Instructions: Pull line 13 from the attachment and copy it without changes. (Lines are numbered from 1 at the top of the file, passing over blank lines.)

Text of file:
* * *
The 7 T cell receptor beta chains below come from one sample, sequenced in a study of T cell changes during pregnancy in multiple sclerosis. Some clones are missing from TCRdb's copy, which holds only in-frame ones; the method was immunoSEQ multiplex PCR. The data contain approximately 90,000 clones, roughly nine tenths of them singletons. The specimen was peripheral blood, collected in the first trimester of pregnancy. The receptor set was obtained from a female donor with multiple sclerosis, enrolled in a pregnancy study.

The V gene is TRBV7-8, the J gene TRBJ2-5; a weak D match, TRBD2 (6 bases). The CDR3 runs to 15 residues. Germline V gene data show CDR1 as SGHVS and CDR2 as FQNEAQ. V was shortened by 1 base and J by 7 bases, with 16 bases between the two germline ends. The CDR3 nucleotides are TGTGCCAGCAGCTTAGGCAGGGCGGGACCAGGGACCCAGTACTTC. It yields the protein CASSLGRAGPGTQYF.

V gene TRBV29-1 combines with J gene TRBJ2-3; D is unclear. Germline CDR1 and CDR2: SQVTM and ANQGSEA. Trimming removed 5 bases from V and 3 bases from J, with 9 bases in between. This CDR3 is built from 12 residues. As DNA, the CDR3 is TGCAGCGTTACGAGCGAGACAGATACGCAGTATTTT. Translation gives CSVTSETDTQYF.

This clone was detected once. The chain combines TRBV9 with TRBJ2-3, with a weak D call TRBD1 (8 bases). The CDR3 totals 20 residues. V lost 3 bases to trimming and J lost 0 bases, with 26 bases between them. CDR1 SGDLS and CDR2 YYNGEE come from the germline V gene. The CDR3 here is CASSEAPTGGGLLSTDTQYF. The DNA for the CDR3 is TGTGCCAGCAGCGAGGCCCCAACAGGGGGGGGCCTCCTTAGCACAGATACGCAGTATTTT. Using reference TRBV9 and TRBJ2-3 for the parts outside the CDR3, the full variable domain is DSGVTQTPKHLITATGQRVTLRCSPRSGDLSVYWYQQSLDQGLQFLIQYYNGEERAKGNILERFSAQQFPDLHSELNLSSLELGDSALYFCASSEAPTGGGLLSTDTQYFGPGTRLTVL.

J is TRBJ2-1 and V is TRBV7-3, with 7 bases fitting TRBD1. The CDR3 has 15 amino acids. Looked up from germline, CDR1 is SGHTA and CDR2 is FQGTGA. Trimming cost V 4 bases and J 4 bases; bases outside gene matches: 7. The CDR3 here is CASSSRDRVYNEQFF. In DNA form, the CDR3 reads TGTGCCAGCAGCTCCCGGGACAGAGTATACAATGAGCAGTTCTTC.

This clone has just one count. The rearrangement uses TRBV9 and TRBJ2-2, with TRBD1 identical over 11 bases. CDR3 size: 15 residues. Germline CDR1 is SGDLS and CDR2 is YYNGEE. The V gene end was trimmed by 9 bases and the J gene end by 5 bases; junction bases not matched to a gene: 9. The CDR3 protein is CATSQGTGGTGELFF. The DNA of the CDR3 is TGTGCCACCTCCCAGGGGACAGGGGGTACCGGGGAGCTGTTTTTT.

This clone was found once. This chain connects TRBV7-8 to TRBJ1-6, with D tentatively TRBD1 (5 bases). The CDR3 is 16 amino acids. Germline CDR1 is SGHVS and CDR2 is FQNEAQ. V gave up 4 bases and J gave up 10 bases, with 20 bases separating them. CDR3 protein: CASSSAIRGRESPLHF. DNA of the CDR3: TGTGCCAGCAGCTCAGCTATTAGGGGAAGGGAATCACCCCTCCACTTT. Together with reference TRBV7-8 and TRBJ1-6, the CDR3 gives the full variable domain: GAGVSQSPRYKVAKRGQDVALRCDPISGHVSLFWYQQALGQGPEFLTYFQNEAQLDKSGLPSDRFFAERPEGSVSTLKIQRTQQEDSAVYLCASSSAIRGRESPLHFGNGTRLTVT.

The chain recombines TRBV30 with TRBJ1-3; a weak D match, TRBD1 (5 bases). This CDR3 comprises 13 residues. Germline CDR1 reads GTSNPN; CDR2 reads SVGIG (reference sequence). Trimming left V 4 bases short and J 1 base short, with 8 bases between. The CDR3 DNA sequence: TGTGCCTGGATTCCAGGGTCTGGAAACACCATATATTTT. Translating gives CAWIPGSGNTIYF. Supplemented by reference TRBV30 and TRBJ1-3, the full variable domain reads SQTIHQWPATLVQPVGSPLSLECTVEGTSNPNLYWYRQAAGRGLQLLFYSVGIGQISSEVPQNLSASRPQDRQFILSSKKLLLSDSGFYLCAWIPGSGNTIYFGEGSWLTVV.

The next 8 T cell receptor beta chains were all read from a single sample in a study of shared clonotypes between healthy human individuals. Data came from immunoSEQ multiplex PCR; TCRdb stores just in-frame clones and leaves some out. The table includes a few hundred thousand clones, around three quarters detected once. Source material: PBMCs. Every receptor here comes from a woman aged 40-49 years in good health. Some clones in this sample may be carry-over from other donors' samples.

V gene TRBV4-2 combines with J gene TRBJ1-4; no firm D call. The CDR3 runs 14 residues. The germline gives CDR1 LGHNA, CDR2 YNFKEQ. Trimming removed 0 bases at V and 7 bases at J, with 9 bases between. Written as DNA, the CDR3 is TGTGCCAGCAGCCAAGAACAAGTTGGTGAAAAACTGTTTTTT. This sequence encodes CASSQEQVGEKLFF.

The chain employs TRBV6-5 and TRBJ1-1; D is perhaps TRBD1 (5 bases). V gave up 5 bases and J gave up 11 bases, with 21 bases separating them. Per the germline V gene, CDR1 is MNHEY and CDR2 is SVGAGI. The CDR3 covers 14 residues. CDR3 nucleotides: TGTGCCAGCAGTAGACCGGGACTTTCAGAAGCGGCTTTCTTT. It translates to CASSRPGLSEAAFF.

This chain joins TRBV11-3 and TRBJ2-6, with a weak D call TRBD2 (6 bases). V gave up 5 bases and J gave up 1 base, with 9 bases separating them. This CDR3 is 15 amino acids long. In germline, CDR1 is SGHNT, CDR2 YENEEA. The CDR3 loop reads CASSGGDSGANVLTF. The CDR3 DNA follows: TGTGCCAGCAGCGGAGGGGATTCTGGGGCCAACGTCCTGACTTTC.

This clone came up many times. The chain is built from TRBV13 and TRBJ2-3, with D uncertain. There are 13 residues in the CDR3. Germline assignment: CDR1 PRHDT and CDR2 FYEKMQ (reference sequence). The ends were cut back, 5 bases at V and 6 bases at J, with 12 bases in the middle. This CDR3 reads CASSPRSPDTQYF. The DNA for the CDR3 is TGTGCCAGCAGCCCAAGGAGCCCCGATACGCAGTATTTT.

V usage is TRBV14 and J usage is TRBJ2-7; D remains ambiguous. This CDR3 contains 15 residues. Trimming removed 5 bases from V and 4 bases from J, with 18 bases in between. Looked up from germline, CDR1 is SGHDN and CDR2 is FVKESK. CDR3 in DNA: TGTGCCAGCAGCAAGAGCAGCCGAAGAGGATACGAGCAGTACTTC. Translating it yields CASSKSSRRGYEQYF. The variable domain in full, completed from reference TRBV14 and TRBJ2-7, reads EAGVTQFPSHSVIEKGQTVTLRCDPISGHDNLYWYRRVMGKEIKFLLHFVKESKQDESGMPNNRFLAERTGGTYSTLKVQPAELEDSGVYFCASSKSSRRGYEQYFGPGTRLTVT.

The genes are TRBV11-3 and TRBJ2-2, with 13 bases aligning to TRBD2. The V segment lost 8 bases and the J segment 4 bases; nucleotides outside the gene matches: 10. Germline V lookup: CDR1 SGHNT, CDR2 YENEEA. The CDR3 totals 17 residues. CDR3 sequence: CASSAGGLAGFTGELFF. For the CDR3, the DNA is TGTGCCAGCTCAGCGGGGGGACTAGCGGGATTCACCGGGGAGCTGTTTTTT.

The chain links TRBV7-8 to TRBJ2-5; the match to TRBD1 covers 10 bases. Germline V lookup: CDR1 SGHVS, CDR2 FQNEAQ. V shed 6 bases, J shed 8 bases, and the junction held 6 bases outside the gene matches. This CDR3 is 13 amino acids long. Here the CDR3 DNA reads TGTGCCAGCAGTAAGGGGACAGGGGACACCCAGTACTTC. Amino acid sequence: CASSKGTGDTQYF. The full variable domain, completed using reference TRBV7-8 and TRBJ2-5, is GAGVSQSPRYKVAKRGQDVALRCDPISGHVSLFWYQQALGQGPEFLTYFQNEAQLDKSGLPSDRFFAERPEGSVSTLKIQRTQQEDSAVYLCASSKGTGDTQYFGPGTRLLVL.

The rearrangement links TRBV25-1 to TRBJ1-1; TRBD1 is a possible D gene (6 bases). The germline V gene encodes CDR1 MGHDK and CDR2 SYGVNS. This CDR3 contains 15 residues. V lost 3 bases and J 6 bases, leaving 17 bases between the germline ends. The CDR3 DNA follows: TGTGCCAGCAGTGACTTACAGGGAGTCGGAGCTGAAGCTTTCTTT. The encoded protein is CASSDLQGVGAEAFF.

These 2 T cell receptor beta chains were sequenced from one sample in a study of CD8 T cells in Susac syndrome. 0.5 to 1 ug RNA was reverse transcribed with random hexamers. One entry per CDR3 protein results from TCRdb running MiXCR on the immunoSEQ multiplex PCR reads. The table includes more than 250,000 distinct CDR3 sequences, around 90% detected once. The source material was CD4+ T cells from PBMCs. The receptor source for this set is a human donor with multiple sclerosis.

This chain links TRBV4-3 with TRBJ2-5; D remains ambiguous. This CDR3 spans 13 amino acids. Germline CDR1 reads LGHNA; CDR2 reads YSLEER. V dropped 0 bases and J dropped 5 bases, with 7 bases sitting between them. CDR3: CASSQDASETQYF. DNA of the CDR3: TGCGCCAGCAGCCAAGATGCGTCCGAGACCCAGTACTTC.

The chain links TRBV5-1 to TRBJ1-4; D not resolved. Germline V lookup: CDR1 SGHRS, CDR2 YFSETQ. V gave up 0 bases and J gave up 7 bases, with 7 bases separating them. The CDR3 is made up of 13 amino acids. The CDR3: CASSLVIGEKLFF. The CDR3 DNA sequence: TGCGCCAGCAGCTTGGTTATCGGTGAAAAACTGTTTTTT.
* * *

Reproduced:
This clone came up many times. The chain is built from TRBV13 and TRBJ2-3, with D uncertain. There are 13 residues in the CDR3. Germline assignment: CDR1 PRHDT and CDR2 FYEKMQ (reference sequence). The ends were cut back, 5 bases at V and 6 bases at J, with 12 bases in the middle. This CDR3 reads CASSPRSPDTQYF. The DNA for the CDR3 is TGTGCCAGCAGCCCAAGGAGCCCCGATACGCAGTATTTT.